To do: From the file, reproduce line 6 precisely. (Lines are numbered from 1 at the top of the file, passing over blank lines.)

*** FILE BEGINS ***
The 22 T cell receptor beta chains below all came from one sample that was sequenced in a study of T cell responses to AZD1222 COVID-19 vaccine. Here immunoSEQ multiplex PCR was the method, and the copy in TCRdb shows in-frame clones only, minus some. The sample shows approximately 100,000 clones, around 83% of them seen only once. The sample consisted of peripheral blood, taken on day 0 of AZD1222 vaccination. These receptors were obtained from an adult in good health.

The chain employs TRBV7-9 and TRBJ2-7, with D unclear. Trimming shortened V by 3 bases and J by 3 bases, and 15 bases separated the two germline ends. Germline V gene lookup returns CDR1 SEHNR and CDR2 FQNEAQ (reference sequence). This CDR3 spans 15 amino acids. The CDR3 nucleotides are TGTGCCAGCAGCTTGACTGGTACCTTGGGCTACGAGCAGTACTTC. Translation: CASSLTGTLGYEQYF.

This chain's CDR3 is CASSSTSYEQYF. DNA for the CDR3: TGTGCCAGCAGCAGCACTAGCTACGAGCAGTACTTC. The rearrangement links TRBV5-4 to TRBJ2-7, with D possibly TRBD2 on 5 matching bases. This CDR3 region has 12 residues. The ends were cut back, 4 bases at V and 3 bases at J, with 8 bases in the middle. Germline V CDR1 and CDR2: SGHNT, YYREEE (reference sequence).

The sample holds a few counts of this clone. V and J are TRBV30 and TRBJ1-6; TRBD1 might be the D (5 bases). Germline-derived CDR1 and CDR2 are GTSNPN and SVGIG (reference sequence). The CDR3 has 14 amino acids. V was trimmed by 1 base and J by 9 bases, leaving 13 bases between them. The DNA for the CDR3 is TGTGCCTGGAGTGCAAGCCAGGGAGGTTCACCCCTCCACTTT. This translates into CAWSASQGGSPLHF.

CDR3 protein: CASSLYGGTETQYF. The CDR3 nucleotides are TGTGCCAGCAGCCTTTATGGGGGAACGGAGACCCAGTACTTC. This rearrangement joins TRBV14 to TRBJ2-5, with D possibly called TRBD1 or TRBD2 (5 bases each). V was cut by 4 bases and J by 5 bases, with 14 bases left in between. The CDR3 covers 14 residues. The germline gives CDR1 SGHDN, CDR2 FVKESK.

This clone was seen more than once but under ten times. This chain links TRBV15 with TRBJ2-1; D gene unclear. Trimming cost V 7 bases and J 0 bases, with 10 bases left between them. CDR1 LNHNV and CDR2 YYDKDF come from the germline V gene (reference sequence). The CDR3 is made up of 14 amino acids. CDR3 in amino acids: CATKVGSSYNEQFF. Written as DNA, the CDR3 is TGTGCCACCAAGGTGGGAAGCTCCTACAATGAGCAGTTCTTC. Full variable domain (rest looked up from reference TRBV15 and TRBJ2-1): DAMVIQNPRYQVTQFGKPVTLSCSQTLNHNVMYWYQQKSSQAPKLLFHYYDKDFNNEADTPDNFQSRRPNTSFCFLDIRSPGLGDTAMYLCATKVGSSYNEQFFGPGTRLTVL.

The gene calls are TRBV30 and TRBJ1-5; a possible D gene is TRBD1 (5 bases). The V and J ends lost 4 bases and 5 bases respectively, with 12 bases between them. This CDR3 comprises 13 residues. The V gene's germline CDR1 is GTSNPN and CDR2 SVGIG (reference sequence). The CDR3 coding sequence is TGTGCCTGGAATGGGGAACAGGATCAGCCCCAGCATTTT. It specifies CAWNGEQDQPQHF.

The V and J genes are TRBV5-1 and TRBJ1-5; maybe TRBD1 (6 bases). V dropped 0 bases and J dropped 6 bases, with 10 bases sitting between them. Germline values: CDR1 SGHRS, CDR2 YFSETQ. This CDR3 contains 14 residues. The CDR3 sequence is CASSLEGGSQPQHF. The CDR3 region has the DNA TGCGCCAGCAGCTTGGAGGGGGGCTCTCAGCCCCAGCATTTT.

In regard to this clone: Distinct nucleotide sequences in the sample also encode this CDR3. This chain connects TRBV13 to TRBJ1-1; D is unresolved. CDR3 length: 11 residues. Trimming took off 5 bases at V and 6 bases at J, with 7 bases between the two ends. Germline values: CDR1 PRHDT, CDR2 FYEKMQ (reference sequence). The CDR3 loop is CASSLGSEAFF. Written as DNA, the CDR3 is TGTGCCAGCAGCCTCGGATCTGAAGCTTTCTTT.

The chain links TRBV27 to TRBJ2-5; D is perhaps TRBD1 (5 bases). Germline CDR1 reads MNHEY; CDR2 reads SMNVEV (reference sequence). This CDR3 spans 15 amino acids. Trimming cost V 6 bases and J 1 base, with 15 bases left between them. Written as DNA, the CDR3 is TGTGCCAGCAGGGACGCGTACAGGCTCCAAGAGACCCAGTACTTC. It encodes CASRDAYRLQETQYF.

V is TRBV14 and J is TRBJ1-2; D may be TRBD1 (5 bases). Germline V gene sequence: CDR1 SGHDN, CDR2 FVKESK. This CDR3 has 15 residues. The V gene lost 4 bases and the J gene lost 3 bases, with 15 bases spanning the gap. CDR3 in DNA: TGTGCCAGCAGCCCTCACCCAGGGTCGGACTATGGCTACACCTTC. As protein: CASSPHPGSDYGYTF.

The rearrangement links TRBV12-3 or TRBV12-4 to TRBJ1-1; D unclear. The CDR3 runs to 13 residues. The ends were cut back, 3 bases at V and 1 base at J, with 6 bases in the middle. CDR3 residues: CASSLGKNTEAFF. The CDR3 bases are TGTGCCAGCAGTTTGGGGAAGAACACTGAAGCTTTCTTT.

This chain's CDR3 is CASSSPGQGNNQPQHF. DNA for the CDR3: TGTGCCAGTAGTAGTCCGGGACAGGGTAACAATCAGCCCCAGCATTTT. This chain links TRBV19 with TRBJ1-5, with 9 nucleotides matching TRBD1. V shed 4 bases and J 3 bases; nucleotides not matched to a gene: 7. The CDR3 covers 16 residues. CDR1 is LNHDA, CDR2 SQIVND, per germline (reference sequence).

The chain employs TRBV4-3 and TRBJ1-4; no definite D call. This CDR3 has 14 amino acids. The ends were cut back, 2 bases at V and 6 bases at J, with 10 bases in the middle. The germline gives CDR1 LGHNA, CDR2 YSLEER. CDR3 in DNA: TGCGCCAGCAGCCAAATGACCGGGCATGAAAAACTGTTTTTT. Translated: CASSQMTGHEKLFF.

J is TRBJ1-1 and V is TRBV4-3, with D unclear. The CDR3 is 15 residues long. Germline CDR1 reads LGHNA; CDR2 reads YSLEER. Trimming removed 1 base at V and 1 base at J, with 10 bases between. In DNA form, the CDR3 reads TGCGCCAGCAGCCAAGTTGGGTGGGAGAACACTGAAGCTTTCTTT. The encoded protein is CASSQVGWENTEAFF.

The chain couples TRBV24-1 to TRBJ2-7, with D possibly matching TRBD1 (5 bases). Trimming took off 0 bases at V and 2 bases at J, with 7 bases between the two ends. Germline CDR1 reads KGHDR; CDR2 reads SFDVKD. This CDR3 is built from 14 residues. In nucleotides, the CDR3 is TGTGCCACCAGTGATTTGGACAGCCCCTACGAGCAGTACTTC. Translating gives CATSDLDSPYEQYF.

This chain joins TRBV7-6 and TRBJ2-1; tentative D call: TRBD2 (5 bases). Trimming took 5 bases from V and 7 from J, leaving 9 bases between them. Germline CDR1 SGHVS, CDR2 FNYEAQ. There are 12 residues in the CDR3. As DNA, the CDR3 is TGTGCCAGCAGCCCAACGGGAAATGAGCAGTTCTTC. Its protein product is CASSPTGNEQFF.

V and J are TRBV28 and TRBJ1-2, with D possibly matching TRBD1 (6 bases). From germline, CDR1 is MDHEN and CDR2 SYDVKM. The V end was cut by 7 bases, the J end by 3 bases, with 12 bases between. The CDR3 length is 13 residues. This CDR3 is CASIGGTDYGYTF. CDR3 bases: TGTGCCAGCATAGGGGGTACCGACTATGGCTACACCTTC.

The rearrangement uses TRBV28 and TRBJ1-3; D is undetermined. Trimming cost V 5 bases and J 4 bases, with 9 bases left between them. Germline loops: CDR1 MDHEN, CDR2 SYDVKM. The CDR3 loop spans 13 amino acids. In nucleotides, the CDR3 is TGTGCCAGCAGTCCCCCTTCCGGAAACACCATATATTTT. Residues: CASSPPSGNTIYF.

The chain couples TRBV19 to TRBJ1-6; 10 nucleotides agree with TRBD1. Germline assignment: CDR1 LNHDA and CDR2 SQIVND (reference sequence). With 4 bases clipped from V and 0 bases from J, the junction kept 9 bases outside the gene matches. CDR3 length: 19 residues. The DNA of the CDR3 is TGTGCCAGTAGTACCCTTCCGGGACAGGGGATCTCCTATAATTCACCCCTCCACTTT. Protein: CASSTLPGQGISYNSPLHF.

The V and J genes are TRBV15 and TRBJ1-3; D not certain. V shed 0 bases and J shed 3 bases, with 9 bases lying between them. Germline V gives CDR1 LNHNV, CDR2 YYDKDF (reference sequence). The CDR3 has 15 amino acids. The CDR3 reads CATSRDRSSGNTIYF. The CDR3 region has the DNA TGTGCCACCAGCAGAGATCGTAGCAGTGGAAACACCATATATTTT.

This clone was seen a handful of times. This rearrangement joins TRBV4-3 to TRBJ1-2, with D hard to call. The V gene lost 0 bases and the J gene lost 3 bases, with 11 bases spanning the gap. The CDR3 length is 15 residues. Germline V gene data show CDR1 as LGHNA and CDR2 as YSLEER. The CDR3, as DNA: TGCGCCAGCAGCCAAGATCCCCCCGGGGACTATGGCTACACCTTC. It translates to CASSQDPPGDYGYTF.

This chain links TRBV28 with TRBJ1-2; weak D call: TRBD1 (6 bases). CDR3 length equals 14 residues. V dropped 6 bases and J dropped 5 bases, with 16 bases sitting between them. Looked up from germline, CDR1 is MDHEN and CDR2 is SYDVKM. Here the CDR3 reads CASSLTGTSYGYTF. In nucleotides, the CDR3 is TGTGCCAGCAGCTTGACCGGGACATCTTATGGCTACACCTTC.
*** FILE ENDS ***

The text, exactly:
This clone was seen more than once but under ten times. This chain links TRBV15 with TRBJ2-1; D gene unclear. Trimming cost V 7 bases and J 0 bases, with 10 bases left between them. CDR1 LNHNV and CDR2 YYDKDF come from the germline V gene (reference sequence). The CDR3 is made up of 14 amino acids. CDR3 in amino acids: CATKVGSSYNEQFF. Written as DNA, the CDR3 is TGTGCCACCAAGGTGGGAAGCTCCTACAATGAGCAGTTCTTC. Full variable domain (rest looked up from reference TRBV15 and TRBJ2-1): DAMVIQNPRYQVTQFGKPVTLSCSQTLNHNVMYWYQQKSSQAPKLLFHYYDKDFNNEADTPDNFQSRRPNTSFCFLDIRSPGLGDTAMYLCATKVGSSYNEQFFGPGTRLTVL.